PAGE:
|Annapurna south face|
Annapurna is a section of the Himalaya in north-central Nepal that includes 8091 meter (26,545 ft) Annapurna I, thirteen additional peaks over 7000 meters and 16 more over 6000 meters. This section is a 55 km (34 mi)-long massif. Annapurna I is tenth among Earth's fourteen eight-thousanders. It rises east of the Kali Gandaki Gorge separating it from Dhaulagiri massif. 8167 meter Dhaulagiri I is 34 km to the west and the gorge between is considered Earth's deepest.
Annapurna is a Sanskrit name which literally means "full of food" (feminine form), but is normally translated as Goddess of the Harvests. In Hinduism, Annapurna is "the universal and timeless kitchen-goddess . . . the mother who feeds. Without her there is starvation, a universal fear: this makes Annapurna a universal goddess. . . . Her most popular shrine is located in Kashi, on the banks of the river Ganga." Her association with the giving of food (wealth) led her in time to be transformed into Lakshmi, the Goddess of Wealth.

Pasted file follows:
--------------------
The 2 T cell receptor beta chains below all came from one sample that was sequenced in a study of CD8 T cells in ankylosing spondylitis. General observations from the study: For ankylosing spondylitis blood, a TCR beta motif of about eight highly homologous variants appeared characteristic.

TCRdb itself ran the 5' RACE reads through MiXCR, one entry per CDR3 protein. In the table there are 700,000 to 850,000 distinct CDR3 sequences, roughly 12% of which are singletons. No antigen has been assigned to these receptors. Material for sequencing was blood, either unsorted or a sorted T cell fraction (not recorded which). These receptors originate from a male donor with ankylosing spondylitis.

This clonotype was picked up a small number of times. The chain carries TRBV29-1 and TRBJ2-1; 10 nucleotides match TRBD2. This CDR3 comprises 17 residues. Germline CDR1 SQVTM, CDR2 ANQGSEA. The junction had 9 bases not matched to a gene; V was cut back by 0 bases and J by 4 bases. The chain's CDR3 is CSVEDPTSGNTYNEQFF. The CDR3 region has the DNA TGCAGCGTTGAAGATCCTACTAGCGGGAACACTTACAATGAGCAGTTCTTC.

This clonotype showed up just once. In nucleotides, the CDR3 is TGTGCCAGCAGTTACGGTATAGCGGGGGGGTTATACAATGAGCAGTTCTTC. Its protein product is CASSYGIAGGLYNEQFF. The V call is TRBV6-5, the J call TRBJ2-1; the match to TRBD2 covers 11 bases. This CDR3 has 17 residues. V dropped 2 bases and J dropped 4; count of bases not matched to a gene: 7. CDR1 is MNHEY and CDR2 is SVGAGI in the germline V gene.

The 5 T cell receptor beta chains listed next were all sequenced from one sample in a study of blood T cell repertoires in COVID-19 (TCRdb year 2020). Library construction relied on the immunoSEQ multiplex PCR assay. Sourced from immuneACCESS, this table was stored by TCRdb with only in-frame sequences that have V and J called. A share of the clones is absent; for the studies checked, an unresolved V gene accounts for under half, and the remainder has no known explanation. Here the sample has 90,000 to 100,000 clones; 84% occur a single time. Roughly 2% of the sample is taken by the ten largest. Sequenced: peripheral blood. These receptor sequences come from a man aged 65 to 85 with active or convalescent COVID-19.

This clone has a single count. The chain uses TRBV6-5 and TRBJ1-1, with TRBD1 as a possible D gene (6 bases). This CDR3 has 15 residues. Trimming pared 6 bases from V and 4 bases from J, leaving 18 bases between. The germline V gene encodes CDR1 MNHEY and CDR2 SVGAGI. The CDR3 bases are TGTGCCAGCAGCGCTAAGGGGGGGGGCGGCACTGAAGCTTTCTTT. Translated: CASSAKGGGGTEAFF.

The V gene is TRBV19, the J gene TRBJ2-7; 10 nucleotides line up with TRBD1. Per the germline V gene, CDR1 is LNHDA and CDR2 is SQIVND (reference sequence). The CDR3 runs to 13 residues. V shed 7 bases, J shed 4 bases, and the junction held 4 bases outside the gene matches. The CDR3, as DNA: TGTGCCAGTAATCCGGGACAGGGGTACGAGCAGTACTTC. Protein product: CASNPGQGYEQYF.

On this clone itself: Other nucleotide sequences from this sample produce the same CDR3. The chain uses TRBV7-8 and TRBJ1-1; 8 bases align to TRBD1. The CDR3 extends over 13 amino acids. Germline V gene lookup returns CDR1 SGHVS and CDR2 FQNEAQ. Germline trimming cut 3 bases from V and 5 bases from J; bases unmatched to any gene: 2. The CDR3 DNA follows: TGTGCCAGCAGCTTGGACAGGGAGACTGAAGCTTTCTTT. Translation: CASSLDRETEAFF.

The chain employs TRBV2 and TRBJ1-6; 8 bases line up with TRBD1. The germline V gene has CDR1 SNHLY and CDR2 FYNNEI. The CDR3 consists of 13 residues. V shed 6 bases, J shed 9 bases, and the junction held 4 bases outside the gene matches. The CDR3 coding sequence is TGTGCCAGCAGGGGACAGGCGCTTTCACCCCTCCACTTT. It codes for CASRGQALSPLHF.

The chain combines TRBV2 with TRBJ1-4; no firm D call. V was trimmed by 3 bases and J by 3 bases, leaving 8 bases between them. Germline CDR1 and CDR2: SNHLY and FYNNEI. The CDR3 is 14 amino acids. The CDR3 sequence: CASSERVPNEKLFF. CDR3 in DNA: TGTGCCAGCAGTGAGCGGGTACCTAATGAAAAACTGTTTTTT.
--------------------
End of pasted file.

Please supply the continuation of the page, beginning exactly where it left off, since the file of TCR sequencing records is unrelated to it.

The entire massif and surrounding area are protected within the 7,629 km2 Annapurna Conservation Area, the first and largest conservation area in Nepal, established in 1986 by the King Mahendra Trust for Nature Conservation. The Annapurna Conservation Area is home to several world-class treks, including the Annapurna Circuit.
The Annapurna peaks are the world's most dangerous mountains to climb. As of 2007, there had been 153 summit ascents of Annapurna I, and 58 climbing fatalities on the mountain. This fatality to summit ratio (38%) is the highest of any of the eight-thousanders.